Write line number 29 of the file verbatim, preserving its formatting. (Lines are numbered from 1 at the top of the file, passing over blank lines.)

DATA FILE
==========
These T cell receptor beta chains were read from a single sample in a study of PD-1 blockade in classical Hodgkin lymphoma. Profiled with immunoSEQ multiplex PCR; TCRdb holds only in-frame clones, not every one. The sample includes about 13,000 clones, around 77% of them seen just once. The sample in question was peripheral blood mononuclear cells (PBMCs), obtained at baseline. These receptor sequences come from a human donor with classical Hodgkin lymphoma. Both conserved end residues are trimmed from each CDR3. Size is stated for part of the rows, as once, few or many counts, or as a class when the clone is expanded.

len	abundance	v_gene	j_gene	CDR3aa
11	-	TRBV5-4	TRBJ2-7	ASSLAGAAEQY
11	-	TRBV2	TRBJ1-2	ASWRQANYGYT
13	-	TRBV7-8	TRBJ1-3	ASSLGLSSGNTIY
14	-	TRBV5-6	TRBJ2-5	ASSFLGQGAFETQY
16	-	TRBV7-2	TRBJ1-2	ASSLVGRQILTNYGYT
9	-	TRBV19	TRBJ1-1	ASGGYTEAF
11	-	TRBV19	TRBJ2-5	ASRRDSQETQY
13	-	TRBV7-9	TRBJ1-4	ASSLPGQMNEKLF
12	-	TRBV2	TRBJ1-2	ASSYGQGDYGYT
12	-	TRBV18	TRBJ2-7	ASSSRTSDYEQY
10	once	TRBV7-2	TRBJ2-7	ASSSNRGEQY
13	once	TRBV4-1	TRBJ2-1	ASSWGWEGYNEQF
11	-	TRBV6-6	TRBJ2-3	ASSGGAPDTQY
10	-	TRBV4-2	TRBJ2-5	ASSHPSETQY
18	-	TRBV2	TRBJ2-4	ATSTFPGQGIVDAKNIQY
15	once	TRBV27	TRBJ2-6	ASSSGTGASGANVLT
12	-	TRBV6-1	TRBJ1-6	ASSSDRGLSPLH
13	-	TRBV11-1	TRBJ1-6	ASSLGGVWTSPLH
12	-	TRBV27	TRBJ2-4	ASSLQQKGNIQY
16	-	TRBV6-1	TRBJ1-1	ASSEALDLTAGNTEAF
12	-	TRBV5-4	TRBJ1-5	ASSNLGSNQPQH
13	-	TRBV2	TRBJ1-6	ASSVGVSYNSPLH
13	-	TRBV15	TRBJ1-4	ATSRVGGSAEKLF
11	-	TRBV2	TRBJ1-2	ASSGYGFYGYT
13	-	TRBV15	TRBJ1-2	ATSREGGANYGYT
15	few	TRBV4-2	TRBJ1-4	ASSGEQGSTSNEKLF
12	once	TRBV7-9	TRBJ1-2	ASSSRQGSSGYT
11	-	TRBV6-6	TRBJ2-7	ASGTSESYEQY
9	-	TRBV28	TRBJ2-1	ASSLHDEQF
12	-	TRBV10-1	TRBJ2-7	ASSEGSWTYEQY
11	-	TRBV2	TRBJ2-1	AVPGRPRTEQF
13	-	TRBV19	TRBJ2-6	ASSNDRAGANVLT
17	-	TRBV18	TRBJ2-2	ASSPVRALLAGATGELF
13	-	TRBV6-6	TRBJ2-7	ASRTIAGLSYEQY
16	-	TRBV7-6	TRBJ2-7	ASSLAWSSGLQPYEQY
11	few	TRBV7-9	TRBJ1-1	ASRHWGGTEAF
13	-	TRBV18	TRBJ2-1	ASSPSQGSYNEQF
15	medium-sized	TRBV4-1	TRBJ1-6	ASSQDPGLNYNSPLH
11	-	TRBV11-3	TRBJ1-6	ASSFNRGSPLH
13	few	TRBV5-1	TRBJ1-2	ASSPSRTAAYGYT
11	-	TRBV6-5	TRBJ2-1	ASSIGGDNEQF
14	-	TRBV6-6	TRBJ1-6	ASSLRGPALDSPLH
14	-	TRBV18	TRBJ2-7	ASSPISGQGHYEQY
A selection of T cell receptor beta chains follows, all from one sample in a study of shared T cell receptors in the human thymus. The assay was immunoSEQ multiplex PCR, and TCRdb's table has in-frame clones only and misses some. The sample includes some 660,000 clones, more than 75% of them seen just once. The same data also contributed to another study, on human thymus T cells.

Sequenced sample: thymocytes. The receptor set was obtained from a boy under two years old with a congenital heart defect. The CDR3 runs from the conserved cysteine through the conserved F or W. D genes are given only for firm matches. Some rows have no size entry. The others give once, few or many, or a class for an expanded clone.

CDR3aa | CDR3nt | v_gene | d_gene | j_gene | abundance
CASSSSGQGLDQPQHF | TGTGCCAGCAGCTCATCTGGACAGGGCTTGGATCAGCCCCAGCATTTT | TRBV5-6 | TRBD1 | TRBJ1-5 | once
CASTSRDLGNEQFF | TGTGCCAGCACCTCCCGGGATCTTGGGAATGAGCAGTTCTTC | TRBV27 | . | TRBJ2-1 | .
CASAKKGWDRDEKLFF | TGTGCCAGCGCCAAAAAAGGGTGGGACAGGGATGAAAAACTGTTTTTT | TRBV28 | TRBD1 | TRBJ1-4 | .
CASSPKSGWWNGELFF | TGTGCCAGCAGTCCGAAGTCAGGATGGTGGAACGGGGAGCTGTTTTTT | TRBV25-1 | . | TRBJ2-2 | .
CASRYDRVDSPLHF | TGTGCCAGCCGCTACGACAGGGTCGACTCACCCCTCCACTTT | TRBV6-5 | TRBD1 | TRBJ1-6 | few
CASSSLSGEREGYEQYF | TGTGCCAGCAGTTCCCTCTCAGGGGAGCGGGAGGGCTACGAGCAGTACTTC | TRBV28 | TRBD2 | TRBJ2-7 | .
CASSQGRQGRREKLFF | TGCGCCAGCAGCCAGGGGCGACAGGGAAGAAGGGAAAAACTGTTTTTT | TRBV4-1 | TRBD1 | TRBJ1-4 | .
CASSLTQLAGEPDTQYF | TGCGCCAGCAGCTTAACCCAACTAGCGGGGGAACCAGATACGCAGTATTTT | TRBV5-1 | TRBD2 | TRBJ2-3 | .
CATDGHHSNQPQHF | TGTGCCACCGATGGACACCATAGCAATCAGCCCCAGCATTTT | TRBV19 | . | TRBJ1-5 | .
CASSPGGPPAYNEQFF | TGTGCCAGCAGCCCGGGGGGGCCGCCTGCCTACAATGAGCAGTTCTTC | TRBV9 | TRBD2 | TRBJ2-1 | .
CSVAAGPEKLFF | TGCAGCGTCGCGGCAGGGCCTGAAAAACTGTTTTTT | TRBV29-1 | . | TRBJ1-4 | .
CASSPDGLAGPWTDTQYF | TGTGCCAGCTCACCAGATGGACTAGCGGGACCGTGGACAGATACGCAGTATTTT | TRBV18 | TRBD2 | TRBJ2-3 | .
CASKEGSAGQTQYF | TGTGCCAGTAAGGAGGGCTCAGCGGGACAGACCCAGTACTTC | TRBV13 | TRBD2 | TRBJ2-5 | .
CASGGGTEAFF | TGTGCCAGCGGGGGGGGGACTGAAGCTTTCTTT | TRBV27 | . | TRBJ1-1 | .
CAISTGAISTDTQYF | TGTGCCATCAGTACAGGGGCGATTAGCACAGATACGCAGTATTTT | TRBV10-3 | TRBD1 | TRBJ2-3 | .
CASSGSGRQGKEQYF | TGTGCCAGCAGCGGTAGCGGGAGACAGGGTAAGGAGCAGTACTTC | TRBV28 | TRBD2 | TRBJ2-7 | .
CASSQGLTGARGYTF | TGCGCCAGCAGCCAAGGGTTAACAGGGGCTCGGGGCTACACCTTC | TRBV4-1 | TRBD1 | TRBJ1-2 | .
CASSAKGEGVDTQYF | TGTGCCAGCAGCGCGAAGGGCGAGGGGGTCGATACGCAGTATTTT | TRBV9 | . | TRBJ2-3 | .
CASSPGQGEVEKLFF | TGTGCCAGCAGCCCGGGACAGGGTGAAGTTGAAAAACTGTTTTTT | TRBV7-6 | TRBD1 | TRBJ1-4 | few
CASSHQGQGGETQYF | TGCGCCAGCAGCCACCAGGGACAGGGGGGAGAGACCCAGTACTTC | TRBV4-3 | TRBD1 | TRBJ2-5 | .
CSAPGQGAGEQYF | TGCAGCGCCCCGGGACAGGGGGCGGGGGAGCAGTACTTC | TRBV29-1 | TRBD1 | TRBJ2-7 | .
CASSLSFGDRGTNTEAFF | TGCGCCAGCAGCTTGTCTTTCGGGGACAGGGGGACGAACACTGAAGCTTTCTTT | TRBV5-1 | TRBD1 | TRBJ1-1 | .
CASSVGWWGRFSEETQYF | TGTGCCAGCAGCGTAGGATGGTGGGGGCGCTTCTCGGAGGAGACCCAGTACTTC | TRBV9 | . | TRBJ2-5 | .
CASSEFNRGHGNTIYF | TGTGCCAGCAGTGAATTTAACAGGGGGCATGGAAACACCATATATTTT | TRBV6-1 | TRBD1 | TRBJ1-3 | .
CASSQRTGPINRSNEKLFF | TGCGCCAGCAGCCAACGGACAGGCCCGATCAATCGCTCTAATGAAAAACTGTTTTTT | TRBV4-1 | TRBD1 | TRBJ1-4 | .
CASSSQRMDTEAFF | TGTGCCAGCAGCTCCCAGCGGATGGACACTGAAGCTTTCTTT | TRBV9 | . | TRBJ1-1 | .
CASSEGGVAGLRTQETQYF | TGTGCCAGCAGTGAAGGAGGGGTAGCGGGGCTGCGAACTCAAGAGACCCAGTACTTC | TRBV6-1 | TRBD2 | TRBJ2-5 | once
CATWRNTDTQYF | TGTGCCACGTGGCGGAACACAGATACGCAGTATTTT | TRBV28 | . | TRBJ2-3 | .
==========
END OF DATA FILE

12	once	TRBV7-9	TRBJ1-2	ASSSRQGSSGYT